This package provides programmatic access to the Chromosome Counts Database (CCDB) API. The CCDB is a community resource for plant chromosome numbers. For more details on the database, see the associated publication by Rice et al. (2014) doi:10.1111/nph.13191 in New Phytologist.
This package is maintained by Karl Broman and was formerly maintained by Paula Andrea Martinez and Matthew Pennell, none of whom are affiliated with the CCDB group. The URL for Chromer docs is https://docs.ropensci.org/chromer/.
The package can be installed directly from CRAN, but it is currently outdated – PLEASE install directly from GitHub
or, for the latest version, you can install directly from GitHub using remotes
## install.packages("remotes") remotes::install_github("ropensci/chromer")
It is possible to query the database in three ways: by
majorGroup. For example, if we are interested in the genus Solanum (Solanaceae), which contains the potato, tomato, and eggplant, we would query the database as follows
library(chromer) sol_gen <- chrom_counts(taxa = "Solanum", rank = "genus") head(sol_gen) nrow(sol_gen)
There are over 3000 records for Solanum alone! If we are interested in a particular species, such as tomatoes, we can search for the species directly.
taxa="Solanum lycopersicum" (including a space between the genus and species name) will also work here.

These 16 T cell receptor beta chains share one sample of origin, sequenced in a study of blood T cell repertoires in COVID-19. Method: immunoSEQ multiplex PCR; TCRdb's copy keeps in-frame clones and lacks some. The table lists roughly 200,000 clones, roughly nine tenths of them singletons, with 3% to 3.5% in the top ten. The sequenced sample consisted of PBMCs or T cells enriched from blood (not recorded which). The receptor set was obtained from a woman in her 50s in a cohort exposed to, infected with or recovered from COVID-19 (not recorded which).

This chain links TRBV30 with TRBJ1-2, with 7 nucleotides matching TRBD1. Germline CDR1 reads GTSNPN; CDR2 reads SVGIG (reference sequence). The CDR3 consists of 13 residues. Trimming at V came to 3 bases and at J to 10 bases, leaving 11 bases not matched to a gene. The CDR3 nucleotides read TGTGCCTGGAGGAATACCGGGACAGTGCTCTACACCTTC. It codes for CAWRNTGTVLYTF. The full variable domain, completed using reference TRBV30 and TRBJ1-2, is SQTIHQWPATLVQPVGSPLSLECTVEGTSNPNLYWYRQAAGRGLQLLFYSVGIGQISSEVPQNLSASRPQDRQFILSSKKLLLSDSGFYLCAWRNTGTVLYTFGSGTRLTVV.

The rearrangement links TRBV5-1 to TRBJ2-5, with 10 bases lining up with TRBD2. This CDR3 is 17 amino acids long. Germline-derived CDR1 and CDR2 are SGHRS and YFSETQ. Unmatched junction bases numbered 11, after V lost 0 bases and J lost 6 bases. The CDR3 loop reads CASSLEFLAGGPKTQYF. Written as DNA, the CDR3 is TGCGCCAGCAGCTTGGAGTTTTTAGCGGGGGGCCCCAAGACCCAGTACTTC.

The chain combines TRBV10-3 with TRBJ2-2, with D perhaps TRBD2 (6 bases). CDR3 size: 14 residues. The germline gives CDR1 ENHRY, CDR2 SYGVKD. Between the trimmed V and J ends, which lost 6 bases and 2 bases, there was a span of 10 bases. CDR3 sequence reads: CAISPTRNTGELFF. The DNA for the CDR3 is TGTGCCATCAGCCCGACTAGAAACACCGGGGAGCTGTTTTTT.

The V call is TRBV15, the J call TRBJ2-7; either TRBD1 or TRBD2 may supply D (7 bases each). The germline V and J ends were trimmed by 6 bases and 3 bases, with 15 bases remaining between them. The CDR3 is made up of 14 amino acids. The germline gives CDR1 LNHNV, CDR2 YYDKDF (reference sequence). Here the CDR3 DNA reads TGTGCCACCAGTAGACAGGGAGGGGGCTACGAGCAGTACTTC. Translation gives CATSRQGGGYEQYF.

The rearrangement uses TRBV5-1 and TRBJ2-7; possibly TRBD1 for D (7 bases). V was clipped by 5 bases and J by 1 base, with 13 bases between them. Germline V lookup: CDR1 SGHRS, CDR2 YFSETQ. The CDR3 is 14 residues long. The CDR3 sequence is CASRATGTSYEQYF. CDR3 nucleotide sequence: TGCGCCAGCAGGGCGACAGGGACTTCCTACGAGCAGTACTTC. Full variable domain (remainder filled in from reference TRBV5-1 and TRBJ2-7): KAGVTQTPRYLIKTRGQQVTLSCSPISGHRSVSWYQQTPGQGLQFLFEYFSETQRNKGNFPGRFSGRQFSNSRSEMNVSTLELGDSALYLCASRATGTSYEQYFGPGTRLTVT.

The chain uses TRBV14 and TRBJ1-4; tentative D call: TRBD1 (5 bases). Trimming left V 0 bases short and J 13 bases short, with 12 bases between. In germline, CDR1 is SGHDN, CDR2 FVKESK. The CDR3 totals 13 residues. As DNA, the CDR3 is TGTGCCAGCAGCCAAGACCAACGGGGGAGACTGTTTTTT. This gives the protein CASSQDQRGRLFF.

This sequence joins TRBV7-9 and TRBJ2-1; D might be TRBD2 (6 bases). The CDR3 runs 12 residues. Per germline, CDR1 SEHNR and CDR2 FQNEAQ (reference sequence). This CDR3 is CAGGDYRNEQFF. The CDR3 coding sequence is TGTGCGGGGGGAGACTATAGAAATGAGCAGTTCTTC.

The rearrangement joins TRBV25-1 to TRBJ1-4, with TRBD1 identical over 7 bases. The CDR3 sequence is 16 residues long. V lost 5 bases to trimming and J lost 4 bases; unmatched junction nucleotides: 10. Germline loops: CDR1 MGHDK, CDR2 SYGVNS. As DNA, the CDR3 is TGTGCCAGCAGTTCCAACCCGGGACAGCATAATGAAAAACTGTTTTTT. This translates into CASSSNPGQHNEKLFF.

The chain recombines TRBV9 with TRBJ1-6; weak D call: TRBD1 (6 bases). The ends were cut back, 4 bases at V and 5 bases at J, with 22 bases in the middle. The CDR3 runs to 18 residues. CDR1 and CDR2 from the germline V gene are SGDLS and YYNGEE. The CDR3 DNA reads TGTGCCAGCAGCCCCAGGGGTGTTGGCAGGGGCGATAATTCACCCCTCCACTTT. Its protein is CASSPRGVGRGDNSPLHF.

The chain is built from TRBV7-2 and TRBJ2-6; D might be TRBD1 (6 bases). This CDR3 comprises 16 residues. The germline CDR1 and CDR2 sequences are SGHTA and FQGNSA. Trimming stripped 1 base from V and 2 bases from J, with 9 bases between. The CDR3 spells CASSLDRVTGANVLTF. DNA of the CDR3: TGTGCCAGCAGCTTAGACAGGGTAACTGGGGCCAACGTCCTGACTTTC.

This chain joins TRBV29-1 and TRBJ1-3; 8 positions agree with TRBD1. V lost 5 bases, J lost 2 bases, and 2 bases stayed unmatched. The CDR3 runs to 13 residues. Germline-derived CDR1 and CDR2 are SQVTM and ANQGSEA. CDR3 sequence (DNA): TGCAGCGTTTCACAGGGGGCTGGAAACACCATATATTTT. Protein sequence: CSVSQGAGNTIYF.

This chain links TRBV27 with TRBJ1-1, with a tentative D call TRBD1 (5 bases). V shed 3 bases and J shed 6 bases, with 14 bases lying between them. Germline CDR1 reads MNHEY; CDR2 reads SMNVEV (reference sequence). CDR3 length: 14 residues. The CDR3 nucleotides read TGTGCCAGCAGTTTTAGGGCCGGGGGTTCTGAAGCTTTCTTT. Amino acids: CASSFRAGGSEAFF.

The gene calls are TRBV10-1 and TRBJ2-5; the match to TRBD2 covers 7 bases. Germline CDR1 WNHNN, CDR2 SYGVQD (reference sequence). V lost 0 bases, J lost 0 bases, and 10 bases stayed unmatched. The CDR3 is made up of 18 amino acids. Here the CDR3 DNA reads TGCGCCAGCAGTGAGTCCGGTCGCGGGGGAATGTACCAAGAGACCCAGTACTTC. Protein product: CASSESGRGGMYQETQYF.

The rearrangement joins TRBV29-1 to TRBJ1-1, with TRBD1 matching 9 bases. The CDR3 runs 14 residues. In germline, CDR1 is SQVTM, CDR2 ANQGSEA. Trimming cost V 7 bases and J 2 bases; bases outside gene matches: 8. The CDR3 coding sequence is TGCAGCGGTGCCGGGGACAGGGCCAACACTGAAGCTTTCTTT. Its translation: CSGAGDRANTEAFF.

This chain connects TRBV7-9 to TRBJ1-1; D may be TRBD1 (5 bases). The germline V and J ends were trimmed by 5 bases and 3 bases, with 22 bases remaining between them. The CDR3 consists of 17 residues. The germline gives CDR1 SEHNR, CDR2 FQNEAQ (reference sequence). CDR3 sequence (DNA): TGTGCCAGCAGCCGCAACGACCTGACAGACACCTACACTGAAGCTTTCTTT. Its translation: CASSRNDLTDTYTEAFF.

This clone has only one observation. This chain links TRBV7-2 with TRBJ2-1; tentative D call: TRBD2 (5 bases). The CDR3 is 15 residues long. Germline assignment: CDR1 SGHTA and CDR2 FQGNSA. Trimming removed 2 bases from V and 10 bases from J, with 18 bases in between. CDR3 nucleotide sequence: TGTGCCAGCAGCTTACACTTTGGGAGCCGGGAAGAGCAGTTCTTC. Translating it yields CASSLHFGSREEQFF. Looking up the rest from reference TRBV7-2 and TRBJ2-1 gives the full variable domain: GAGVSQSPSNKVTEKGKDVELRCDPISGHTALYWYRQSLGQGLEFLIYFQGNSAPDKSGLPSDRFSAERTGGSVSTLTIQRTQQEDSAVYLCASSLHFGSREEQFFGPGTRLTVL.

If we wanted to get data on the whole family, we simply type
Or, expand the scope much further and get all Angiosperms (this will take some time)
There are two options for returning data. The first (default) is to only return the species name information (including taxonomic resolutions made by Taxonome) and the haploid and diploid counts. Setting the argument
sol_gen_full <- chrom_counts("Solanum", rank = "genus", full = TRUE)
returns a bunch more info on the records.
The Chromosome Counts Database is a fantastic resource but as it is a compilation of a large number of resources and studies, the data is somewhat messy and challenging to work with. We have written a little function that does some post-processing to make it easier to handle. The function
summarize_counts() does the following:
Aggregates multiple records for the same species
Infers the gametophytic (haploid) number of chromosomes when only the sporophytic (diploid) counts are available.
Parses the records for numeric values. In some cases chromosomal counts also include text characters (e.g., #-#; c.#; #,#,#; and many other varieties). As there are many possible ways that chromosomal counts may be listed in the database, the function takes the naive approach and simply searches the strings for integers. In most cases, this is sensible but may produces weird results on occasion. Some degree of manual curation will probably be necessary and the output of the summary should be used with caution in downstream analyses.
To summarize and clean the count data obtained from
chrom_counts() simply use